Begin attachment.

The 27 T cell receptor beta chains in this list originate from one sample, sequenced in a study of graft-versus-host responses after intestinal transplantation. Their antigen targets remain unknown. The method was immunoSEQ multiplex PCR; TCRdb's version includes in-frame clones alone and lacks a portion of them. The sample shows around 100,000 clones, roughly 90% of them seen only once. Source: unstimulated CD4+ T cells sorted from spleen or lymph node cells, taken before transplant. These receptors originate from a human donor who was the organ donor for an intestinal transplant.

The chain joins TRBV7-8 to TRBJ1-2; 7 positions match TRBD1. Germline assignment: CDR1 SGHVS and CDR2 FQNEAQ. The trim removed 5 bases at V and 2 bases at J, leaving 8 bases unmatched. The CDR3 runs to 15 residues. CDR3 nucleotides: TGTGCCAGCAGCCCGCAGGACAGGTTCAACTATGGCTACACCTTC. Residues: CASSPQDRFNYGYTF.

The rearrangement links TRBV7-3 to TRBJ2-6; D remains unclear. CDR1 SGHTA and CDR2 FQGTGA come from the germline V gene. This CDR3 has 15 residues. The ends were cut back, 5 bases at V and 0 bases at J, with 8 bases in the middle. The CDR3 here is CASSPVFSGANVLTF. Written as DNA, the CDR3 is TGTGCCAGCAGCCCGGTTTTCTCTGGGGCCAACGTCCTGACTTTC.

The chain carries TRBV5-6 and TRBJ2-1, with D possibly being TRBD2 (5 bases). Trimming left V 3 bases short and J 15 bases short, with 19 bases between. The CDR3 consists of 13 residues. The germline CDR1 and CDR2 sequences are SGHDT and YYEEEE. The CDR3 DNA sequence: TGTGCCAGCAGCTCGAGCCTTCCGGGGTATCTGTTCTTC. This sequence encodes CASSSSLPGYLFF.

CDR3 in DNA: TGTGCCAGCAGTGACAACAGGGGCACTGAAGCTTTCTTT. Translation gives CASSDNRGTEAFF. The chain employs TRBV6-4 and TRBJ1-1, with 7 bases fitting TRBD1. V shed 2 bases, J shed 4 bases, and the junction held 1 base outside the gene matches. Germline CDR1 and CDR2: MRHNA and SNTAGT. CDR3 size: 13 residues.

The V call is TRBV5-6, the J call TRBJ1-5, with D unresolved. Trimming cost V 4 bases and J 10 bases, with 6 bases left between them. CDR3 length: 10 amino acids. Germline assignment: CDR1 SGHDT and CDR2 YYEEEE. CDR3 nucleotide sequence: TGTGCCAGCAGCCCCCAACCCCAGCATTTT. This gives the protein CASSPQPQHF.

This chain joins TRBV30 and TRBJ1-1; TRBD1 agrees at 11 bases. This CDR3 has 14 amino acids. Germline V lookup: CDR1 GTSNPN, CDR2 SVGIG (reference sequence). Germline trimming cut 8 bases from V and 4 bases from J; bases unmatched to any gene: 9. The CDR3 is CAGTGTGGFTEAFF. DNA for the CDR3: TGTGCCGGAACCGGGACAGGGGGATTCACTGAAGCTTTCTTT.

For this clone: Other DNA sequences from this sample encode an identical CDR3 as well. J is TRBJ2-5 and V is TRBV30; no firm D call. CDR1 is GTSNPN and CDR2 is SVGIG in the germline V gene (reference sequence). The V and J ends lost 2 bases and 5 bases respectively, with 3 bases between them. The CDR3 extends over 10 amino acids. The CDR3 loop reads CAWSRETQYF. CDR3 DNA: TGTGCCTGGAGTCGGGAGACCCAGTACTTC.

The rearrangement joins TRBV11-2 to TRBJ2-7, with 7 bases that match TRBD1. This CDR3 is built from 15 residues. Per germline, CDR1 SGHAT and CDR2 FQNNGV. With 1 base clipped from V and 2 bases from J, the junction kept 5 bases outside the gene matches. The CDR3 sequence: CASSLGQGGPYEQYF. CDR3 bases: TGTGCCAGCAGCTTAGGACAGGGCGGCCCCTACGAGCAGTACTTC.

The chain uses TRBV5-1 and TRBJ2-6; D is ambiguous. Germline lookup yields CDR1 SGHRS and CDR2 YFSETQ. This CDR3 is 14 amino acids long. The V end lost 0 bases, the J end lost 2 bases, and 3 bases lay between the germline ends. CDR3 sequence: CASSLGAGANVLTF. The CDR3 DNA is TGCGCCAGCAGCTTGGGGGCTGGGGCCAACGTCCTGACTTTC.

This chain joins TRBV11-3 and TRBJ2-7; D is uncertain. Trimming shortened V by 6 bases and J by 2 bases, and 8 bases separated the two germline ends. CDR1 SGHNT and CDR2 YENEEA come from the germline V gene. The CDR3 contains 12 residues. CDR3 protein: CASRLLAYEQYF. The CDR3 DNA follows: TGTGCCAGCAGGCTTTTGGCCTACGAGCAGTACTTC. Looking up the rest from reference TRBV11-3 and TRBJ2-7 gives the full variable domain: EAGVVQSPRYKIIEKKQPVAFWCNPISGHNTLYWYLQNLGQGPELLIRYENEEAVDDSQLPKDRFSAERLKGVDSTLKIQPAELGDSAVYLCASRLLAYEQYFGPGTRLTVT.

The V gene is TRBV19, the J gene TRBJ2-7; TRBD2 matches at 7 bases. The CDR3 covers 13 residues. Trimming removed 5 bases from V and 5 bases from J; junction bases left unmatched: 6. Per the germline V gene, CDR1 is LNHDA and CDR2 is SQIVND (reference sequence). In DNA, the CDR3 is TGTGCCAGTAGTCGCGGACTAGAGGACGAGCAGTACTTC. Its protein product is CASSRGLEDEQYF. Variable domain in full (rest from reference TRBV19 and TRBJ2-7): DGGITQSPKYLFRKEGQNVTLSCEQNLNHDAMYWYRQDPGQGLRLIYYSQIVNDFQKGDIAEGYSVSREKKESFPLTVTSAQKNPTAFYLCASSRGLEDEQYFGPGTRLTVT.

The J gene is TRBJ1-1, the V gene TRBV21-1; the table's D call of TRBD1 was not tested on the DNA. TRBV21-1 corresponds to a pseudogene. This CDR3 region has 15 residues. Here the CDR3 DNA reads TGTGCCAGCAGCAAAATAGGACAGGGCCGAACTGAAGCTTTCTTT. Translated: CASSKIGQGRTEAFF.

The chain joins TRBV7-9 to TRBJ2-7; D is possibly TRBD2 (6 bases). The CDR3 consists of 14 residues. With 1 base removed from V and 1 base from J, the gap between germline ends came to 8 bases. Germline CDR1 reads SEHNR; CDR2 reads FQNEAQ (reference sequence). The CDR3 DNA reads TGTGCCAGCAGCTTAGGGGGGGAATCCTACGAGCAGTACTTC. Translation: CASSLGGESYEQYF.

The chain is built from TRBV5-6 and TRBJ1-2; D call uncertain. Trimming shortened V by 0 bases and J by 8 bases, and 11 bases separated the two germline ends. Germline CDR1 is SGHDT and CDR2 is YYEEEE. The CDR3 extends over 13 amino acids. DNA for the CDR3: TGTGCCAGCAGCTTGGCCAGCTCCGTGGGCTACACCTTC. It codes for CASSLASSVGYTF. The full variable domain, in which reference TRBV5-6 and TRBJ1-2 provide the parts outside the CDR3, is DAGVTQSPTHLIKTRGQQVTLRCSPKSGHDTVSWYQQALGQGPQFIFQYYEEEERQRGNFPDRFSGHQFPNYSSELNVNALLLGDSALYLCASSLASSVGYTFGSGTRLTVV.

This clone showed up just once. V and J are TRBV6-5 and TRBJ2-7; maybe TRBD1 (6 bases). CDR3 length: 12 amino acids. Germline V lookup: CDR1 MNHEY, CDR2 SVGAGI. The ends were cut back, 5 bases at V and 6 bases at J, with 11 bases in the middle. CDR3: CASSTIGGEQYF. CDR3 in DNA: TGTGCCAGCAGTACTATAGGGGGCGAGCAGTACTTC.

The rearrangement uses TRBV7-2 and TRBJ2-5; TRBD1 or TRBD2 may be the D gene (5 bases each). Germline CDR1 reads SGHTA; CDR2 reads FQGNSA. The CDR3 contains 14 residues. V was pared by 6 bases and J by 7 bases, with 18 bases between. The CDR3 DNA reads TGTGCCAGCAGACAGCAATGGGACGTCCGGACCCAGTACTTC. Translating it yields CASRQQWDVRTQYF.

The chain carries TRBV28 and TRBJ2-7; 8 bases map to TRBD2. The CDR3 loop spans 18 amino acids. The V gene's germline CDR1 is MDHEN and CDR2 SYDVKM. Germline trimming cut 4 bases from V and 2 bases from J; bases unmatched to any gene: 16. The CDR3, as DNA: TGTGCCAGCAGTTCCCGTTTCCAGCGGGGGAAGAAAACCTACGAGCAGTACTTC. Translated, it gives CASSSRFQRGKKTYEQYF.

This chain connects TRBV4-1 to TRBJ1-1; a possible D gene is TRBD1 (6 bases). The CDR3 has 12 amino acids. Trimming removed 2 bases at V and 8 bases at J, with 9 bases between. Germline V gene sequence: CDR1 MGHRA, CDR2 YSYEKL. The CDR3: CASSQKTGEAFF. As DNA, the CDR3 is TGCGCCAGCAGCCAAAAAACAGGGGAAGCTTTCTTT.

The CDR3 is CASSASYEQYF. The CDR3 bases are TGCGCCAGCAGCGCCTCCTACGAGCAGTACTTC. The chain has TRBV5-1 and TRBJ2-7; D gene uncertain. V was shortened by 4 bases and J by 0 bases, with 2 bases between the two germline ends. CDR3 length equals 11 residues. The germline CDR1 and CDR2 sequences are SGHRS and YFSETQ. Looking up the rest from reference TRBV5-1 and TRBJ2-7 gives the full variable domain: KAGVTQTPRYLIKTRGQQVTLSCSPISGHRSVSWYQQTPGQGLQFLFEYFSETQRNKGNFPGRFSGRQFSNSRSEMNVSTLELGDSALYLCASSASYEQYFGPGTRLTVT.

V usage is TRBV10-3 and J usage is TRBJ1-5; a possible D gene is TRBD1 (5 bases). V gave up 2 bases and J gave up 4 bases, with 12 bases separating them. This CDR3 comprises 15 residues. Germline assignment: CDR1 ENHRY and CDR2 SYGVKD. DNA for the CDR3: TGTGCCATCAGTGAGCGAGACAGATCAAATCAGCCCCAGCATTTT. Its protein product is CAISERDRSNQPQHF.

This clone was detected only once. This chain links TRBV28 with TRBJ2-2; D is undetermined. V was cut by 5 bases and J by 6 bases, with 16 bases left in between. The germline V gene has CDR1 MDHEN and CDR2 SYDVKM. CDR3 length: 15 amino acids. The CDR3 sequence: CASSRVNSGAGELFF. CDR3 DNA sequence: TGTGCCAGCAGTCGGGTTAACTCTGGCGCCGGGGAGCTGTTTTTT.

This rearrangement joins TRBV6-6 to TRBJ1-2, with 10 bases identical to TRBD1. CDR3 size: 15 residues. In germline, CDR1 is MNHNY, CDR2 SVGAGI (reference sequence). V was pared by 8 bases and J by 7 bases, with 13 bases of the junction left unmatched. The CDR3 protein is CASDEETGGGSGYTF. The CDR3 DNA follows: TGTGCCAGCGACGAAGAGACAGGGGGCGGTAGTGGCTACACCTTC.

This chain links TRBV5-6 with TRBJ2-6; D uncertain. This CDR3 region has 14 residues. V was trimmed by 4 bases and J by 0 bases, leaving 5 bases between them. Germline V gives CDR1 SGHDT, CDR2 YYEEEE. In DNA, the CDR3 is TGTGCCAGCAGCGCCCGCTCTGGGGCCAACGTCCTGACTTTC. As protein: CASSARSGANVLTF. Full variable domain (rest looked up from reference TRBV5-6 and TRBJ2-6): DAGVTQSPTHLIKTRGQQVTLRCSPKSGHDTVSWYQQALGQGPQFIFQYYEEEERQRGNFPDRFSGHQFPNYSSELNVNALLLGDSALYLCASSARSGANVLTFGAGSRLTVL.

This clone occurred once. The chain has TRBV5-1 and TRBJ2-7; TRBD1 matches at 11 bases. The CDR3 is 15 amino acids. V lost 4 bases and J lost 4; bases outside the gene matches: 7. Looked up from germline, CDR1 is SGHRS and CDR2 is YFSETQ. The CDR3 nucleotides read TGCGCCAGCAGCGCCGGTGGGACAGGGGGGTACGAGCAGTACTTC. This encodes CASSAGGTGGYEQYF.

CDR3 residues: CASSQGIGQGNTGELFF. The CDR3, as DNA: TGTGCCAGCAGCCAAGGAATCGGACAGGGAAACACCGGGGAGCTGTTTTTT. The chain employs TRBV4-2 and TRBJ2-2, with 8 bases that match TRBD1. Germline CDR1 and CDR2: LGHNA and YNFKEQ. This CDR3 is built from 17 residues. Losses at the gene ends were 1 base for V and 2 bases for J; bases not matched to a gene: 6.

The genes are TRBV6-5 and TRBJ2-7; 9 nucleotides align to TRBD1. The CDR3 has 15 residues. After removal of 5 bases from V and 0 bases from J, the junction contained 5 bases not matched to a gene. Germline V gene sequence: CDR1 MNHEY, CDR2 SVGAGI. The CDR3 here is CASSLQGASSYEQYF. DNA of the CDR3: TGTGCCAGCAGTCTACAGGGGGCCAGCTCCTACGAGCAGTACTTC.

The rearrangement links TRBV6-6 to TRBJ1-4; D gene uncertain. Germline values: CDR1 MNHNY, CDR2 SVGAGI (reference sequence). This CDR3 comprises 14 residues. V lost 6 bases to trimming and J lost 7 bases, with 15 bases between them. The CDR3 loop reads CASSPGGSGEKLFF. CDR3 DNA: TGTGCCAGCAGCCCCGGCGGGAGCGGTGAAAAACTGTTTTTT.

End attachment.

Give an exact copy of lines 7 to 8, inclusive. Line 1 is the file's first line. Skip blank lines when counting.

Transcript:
This chain joins TRBV30 and TRBJ1-1; TRBD1 agrees at 11 bases. This CDR3 has 14 amino acids. Germline V lookup: CDR1 GTSNPN, CDR2 SVGIG (reference sequence). Germline trimming cut 8 bases from V and 4 bases from J; bases unmatched to any gene: 9. The CDR3 is CAGTGTGGFTEAFF. DNA for the CDR3: TGTGCCGGAACCGGGACAGGGGGATTCACTGAAGCTTTCTTT.

For this clone: Other DNA sequences from this sample encode an identical CDR3 as well. J is TRBJ2-5 and V is TRBV30; no firm D call. CDR1 is GTSNPN and CDR2 is SVGIG in the germline V gene (reference sequence). The V and J ends lost 2 bases and 5 bases respectively, with 3 bases between them. The CDR3 extends over 10 amino acids. The CDR3 loop reads CAWSRETQYF. CDR3 DNA: TGTGCCTGGAGTCGGGAGACCCAGTACTTC.